Am I the only one wondering where President Obama came up with “300” military advisers?
The one thing that you have to say about the effort that the United States is giving to help out the situation in Iraq is that this is what America is like when it’s “oil independent.” There’s not pressure to send in troops or even that Iraq’s largest refinery (330K b/d) is pretty much under rebel rule. I know that there’s a lot of conflicting stories on who has control, but I can’t imagine it’s running with only half staff. What about Union rules? Actually seeing the Baiji refinery losing it’s production might not be a bad thing for the EU.
Considering that Iraq, like Iran, are big gasoline (NYMEX:RBN14) consumers, the EU would benefit from trying to help fill the gap. Part of the problem that EU refiners have had is that they’ve lost the U.S. demand for imports of gasoline. From our glory days in 2007 when we were bringing in 1.4M b/d of gasoline alone, we’ve cut that down to about 550K b/d in 2014.
Of course, that’s just part of the problem with EU refining. There’s that other thing with weaker demand for diesel as they try to get out of their economic slump. Oh, and then of course there’s the damn high cost of brent (NYMEX:SCN14). So, if we follow the bouncing barrel, any disruption to a foreign refinery comes right on back the good old US of A. With the Brent now reaching out to a $9 premium over WTI (NYMEX:CLN14), you can’t beat refining margins here in America. Tell you what Europe, you can keep winning our Oscars, we’ll keep fracking and drilling and cheaper crude for years to come. What might actually start to happen is we see a big kick up in U.S. oil investment. With the choices getting rife with risk over geopolitics (Iraq, Iran, Libya, Syria, etc.), foreign oil companies might have to play like Eddie Murphy and start coming to America.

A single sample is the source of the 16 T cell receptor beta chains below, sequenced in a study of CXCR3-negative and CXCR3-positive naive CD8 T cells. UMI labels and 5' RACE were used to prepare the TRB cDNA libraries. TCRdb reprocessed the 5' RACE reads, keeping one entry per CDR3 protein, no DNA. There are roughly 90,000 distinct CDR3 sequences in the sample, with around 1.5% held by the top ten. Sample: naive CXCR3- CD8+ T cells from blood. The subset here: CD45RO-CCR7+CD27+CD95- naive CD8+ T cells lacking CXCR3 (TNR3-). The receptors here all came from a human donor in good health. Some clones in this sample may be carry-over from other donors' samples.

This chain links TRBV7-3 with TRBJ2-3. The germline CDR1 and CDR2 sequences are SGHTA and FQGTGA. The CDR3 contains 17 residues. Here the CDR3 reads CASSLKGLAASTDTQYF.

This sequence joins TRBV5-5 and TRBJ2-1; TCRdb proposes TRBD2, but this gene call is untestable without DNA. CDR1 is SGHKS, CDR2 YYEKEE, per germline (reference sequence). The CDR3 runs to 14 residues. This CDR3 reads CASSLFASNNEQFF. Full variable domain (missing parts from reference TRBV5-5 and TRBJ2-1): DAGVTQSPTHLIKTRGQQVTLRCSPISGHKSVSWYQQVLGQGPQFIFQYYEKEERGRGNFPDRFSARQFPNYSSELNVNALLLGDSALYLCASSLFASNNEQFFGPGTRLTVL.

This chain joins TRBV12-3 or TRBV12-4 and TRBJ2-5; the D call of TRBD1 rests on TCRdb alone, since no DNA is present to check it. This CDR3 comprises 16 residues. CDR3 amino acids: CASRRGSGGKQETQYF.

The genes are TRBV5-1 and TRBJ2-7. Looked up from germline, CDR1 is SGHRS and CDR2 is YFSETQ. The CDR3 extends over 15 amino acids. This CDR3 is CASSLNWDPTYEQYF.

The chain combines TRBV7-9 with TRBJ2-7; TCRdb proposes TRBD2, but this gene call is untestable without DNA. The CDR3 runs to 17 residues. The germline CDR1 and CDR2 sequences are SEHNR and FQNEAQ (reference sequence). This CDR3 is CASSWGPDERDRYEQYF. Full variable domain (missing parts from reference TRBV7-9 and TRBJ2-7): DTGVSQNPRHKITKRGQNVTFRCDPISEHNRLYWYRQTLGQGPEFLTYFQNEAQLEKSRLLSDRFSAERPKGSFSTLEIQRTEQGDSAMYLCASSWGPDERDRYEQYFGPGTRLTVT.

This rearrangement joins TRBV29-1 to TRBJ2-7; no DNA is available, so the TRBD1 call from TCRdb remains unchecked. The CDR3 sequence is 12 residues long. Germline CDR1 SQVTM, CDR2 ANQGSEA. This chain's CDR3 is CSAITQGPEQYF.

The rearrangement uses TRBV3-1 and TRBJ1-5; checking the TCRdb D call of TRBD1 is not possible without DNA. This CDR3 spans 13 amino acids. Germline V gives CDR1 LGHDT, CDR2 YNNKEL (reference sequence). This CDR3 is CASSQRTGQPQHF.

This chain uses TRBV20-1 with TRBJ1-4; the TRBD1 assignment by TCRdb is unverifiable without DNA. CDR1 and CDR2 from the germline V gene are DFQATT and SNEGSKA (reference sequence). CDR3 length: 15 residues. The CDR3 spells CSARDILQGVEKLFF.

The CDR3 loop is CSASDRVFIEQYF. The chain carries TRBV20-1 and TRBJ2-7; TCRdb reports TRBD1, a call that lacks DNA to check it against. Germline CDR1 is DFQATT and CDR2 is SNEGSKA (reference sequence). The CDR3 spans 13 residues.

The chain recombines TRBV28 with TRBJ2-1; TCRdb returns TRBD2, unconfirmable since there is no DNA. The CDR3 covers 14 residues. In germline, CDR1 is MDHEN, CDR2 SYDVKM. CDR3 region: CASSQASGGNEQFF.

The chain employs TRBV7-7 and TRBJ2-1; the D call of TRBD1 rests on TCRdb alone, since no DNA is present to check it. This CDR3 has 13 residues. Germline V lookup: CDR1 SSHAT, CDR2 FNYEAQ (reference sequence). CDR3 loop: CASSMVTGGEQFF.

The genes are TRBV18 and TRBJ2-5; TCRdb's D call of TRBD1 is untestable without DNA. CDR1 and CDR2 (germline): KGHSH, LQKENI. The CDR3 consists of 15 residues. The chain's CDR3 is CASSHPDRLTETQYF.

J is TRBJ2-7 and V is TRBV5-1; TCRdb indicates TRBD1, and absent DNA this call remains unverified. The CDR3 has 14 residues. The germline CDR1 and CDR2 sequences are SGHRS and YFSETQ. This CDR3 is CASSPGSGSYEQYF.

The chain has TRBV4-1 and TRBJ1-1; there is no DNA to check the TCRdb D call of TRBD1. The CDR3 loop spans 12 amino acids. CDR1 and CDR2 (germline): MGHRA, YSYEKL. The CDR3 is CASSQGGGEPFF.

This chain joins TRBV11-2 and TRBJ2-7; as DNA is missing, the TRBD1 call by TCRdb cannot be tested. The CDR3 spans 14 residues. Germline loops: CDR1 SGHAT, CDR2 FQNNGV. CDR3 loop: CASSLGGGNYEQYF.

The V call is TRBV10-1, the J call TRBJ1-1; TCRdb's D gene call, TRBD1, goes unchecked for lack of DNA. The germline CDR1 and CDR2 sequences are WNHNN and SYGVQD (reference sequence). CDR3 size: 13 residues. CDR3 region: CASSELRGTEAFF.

There’s plenty of action that is brewing south of the U.S. Gulf, but Mexico has it’s own troubles. At least those on the take in Washington, DC have some semblance of discretion. From what I have heard about the areas in Northern Mexico and the local governments there, it’s no different than what one might see in West Africa. Great, pirates in Volkswagen Vanagons. There might be some opportunity in Canada, but it’s all about pipeline, not so much new production. That leaves a lot of land in America left to frack and a U.S. Gulf that has been very quiet.
Well prior to that, there were a few projects that were coming online or close to discovering reserves. It’s possible that with fewer options for Big Oil to exploit, err...explore, that money comes back to the United States. All that is missing right now is the opportunity to export any crude. At this pace though, it’s getting past the point of the United States providing troops, financial aid, refined products. We’re getting to that point if we’re not going to get serious about their oil, we better get serious about ours.
I hate to do this so early, but after seeing crude (NYMEX:CLN14) dump hard yesterday, it’s going to be the smart thing to do and switch the chart to August crude (NYMEX:CLQ14). We don’t get expiry until the end of the week, but funds having to exit for position limits has us thinking the volume will now pursue the next contract. We’re going to start with resistance here at 10663, 10752, 10838. We’ll follow that up with support levels down to 10568, 10466 and 10332. We’re also going to move ahead to the next crude spread with CLQ4/CLU4. This looks for support to 78, 69. Resistance turns up to 95, 106. Flat price has the weekend ahead and I think that needs no explanation.